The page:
AUTHOR: MARTY

EASING THE BURDEN

NMMC PROGRAM BELIEVED TO BE ONE OF ONLY TWO OF ITS KIND IN NATION

By Marty Russell

Daily Journal

There are about 2,100 homebound patients served by North Mississippi Medical Center's 13 Home Health Agency offices and a lucky few are being helped by a handful of volunteers who donate their time in a program unique in Mississippi and the nation.

The Home Health Agency volunteer program, which puts volunteers in the homes of patients who need help with everyday chores, is nearing its first anniversary and, although the number of volunteers participating has been less than hoped, all involved consider the first year to be a success.

"I think it's been successful although I would like to see the numbers increase somewhat," said Phyllis Hunter, a registered nurse and coordinator of the program for NMMC.

While training sessions required for the program have drawn large numbers, currently fewer than 10 volunteers are active, but Hunter is confident more will join the program.

"We will see this grow as more and more patients get older and more get out of the hospital sooner," Hunter predicted. "There's going to be a tremendous need for volunteers."

A training session for potential volunteers is scheduled from 9 a.m. until 3 p.m. Feb. 24 in Tupelo and another session is planned in Starkville in March.

"The first program, we had about 11 and four have been active," Hunter said. "We figure if we get a fourth of them we're doing good. The last one we had was with a youth group in New Albany. Fourteen went through and we have two ready to see patients."

Volunteers range in age from teen-agers to retired people. The only requirements are that they possess their own means of transportation and undergo the six-hour training program. Each must also first make rounds with the nurse assigned to their patient before going solo.

First of its kind

While NMMC's Hospice Program for terminally ill patients has used volunteers for about a decade, the home health volunteer program is a new concept matching volunteers with those homebound patients recovering from a hospital stay.

NMMC's program is the first of its kind in the state and is believed to be only the second such program in the nation.

"There's one back east somewhere that I think is combined with a hospice program," Hunter said.

Volunteers in the NMMC program are matched with patients on the recommendation of the home health nurse assigned to that patient or the patient's physician. The volunteers may be called upon to read to the patient or write letters for them, prepare meals, shop, do light housework, relieve family members or just provide emotional support.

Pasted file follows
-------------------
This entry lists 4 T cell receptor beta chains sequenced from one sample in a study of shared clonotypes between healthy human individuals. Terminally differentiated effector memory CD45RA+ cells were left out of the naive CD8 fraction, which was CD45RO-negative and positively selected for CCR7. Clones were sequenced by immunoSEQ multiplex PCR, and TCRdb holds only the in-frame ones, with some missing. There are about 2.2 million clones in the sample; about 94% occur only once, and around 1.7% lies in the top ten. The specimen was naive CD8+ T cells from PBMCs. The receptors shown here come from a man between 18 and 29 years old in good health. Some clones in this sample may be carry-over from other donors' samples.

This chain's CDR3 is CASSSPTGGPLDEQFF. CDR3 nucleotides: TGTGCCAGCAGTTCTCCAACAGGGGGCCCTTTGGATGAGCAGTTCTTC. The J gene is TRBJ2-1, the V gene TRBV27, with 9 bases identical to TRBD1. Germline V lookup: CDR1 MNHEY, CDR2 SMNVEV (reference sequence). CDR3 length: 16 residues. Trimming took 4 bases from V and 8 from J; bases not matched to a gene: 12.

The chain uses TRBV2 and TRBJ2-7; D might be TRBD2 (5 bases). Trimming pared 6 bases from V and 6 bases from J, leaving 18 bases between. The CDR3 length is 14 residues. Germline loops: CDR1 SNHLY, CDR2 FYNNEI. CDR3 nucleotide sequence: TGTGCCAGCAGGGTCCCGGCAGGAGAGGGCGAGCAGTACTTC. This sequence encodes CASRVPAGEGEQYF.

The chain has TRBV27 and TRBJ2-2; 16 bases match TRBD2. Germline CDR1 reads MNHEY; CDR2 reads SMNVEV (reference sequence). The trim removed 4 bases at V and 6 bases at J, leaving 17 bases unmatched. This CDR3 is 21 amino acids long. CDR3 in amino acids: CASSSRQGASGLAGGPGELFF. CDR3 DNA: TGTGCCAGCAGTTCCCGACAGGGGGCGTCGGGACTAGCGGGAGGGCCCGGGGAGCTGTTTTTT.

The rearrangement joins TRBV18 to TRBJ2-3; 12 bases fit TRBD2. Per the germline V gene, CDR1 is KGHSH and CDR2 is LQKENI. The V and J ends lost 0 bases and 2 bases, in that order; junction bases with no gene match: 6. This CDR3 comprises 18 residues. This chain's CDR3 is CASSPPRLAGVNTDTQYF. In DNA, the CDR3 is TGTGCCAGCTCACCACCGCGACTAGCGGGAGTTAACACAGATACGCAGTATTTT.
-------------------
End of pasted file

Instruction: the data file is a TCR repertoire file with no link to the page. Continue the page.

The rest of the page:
The purpose of the visits is to help the patient and the professional staff attending to that patient. Volunteers also serve as a link between the patient and their care givers and the professional staff. For that reason, volunteers are encouraged to keep in touch with their assigned patient even after the patient is discharged from home health care and let the professional staff know if a relapse occurs or a condition worsens.

Volunteer Sarah Dye of Saltillo, a retired nurse from Memphis who moved to the area a few years ago, calls Rosamunde Blaylock of Belden once a week even though Blaylock no longer receives home health care for surgery she underwent recently.

"It's a weekly visit I look forward to," said Blaylock, who lives alone and has vision problems.

Dye said she decided to volunteer in order to stay active but said she found other rewards as well.

"It's just the satisfaction of making some people happy," Dye said. "All we do is laugh and talk. Mrs. Blaylock would never let me do anything for her."

Blaylock doesn't see it that way.

"If I need something I can call on Sarah," she said. "She's such a sweet lady and I don't know what I would have done without her. For someone to come and talk to you is really, really nice. She's a shot in the arm."

Even those who have care givers at home benefit from the volunteers, Hunter said, because it gives those care givers a break.

"There was one woman who told us you just don't know what it means to be able to get out and get your hair done," Hunter said of the spouse of one patient.

The volunteers spend an average of about two hours a week with a patient and the hours are flexible. However, because there aren't enough volunteers to go around, a large part of the demand goes unmet.

"We get requests very, very frequently," Hunter said, estimating that about three new requests for volunteer help come in each week. "If I had 20 (volunteers) I could put them all to work tomorrow."

To register for the upcoming volunteer training sessions, call Hunter at 791-2385.

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